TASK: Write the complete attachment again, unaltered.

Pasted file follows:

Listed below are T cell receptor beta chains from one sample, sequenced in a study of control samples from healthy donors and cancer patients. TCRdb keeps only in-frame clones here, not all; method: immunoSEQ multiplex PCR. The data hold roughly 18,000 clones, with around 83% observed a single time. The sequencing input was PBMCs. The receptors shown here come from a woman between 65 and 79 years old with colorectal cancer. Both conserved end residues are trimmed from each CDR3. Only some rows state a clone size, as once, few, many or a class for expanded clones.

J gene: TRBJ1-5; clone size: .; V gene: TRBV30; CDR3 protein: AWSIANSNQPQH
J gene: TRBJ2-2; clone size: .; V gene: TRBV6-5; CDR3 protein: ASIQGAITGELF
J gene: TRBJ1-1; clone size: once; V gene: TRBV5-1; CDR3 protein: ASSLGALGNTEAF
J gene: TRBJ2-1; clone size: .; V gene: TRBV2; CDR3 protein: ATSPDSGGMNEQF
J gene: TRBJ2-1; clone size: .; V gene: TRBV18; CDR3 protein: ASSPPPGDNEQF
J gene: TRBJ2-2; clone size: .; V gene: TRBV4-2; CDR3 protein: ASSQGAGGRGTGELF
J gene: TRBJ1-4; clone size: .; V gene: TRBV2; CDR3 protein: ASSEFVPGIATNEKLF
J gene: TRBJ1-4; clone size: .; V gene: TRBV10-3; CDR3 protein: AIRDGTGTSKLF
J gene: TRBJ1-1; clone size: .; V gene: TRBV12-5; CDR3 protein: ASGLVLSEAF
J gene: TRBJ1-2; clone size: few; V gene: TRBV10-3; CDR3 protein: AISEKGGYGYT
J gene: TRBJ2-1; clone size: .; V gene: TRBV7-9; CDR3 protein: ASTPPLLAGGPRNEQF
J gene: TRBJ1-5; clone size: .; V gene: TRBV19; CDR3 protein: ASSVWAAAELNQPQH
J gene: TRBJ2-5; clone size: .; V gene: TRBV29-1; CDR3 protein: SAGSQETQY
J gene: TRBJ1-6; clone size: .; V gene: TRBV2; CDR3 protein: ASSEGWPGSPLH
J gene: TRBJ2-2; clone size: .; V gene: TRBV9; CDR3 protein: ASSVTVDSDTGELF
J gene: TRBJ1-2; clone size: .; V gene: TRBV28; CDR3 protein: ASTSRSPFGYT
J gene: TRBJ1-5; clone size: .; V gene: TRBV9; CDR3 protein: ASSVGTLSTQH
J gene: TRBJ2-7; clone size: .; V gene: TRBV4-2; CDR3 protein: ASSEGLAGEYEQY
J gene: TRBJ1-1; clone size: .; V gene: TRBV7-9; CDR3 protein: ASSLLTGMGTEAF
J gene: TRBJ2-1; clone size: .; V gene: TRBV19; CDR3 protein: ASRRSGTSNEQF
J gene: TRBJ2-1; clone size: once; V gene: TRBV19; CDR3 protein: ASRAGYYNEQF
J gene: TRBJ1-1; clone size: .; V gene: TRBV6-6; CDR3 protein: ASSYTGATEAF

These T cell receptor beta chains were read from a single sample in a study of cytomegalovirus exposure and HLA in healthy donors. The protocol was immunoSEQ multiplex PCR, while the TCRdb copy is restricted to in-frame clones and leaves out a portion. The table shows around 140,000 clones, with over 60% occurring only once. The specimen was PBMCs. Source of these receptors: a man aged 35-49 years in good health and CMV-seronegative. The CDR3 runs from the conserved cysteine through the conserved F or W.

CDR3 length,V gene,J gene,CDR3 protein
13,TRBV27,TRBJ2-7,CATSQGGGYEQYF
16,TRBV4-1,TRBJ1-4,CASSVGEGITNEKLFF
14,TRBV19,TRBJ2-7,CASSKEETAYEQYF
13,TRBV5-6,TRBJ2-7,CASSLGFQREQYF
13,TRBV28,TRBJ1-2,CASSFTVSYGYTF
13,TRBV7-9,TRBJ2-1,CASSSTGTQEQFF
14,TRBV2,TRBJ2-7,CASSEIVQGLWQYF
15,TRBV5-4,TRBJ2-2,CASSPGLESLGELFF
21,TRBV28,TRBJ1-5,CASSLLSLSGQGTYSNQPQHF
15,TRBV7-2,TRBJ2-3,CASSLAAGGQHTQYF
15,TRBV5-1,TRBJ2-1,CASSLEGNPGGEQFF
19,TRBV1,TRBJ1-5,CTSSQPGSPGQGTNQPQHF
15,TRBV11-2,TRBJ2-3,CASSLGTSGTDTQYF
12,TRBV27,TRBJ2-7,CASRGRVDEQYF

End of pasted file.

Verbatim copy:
Listed below are T cell receptor beta chains from one sample, sequenced in a study of control samples from healthy donors and cancer patients. TCRdb keeps only in-frame clones here, not all; method: immunoSEQ multiplex PCR. The data hold roughly 18,000 clones, with around 83% observed a single time. The sequencing input was PBMCs. The receptors shown here come from a woman between 65 and 79 years old with colorectal cancer. Both conserved end residues are trimmed from each CDR3. Only some rows state a clone size, as once, few, many or a class for expanded clones.

J gene: TRBJ1-5; clone size: .; V gene: TRBV30; CDR3 protein: AWSIANSNQPQH
J gene: TRBJ2-2; clone size: .; V gene: TRBV6-5; CDR3 protein: ASIQGAITGELF
J gene: TRBJ1-1; clone size: once; V gene: TRBV5-1; CDR3 protein: ASSLGALGNTEAF
J gene: TRBJ2-1; clone size: .; V gene: TRBV2; CDR3 protein: ATSPDSGGMNEQF
J gene: TRBJ2-1; clone size: .; V gene: TRBV18; CDR3 protein: ASSPPPGDNEQF
J gene: TRBJ2-2; clone size: .; V gene: TRBV4-2; CDR3 protein: ASSQGAGGRGTGELF
J gene: TRBJ1-4; clone size: .; V gene: TRBV2; CDR3 protein: ASSEFVPGIATNEKLF
J gene: TRBJ1-4; clone size: .; V gene: TRBV10-3; CDR3 protein: AIRDGTGTSKLF
J gene: TRBJ1-1; clone size: .; V gene: TRBV12-5; CDR3 protein: ASGLVLSEAF
J gene: TRBJ1-2; clone size: few; V gene: TRBV10-3; CDR3 protein: AISEKGGYGYT
J gene: TRBJ2-1; clone size: .; V gene: TRBV7-9; CDR3 protein: ASTPPLLAGGPRNEQF
J gene: TRBJ1-5; clone size: .; V gene: TRBV19; CDR3 protein: ASSVWAAAELNQPQH
J gene: TRBJ2-5; clone size: .; V gene: TRBV29-1; CDR3 protein: SAGSQETQY
J gene: TRBJ1-6; clone size: .; V gene: TRBV2; CDR3 protein: ASSEGWPGSPLH
J gene: TRBJ2-2; clone size: .; V gene: TRBV9; CDR3 protein: ASSVTVDSDTGELF
J gene: TRBJ1-2; clone size: .; V gene: TRBV28; CDR3 protein: ASTSRSPFGYT
J gene: TRBJ1-5; clone size: .; V gene: TRBV9; CDR3 protein: ASSVGTLSTQH
J gene: TRBJ2-7; clone size: .; V gene: TRBV4-2; CDR3 protein: ASSEGLAGEYEQY
J gene: TRBJ1-1; clone size: .; V gene: TRBV7-9; CDR3 protein: ASSLLTGMGTEAF
J gene: TRBJ2-1; clone size: .; V gene: TRBV19; CDR3 protein: ASRRSGTSNEQF
J gene: TRBJ2-1; clone size: once; V gene: TRBV19; CDR3 protein: ASRAGYYNEQF
J gene: TRBJ1-1; clone size: .; V gene: TRBV6-6; CDR3 protein: ASSYTGATEAF

These T cell receptor beta chains were read from a single sample in a study of cytomegalovirus exposure and HLA in healthy donors. The protocol was immunoSEQ multiplex PCR, while the TCRdb copy is restricted to in-frame clones and leaves out a portion. The table shows around 140,000 clones, with over 60% occurring only once. The specimen was PBMCs. Source of these receptors: a man aged 35-49 years in good health and CMV-seronegative. The CDR3 runs from the conserved cysteine through the conserved F or W.

CDR3 length,V gene,J gene,CDR3 protein
13,TRBV27,TRBJ2-7,CATSQGGGYEQYF
16,TRBV4-1,TRBJ1-4,CASSVGEGITNEKLFF
14,TRBV19,TRBJ2-7,CASSKEETAYEQYF
13,TRBV5-6,TRBJ2-7,CASSLGFQREQYF
13,TRBV28,TRBJ1-2,CASSFTVSYGYTF
13,TRBV7-9,TRBJ2-1,CASSSTGTQEQFF
14,TRBV2,TRBJ2-7,CASSEIVQGLWQYF
15,TRBV5-4,TRBJ2-2,CASSPGLESLGELFF
21,TRBV28,TRBJ1-5,CASSLLSLSGQGTYSNQPQHF
15,TRBV7-2,TRBJ2-3,CASSLAAGGQHTQYF
15,TRBV5-1,TRBJ2-1,CASSLEGNPGGEQFF
19,TRBV1,TRBJ1-5,CTSSQPGSPGQGTNQPQHF
15,TRBV11-2,TRBJ2-3,CASSLGTSGTDTQYF
12,TRBV27,TRBJ2-7,CASRGRVDEQYF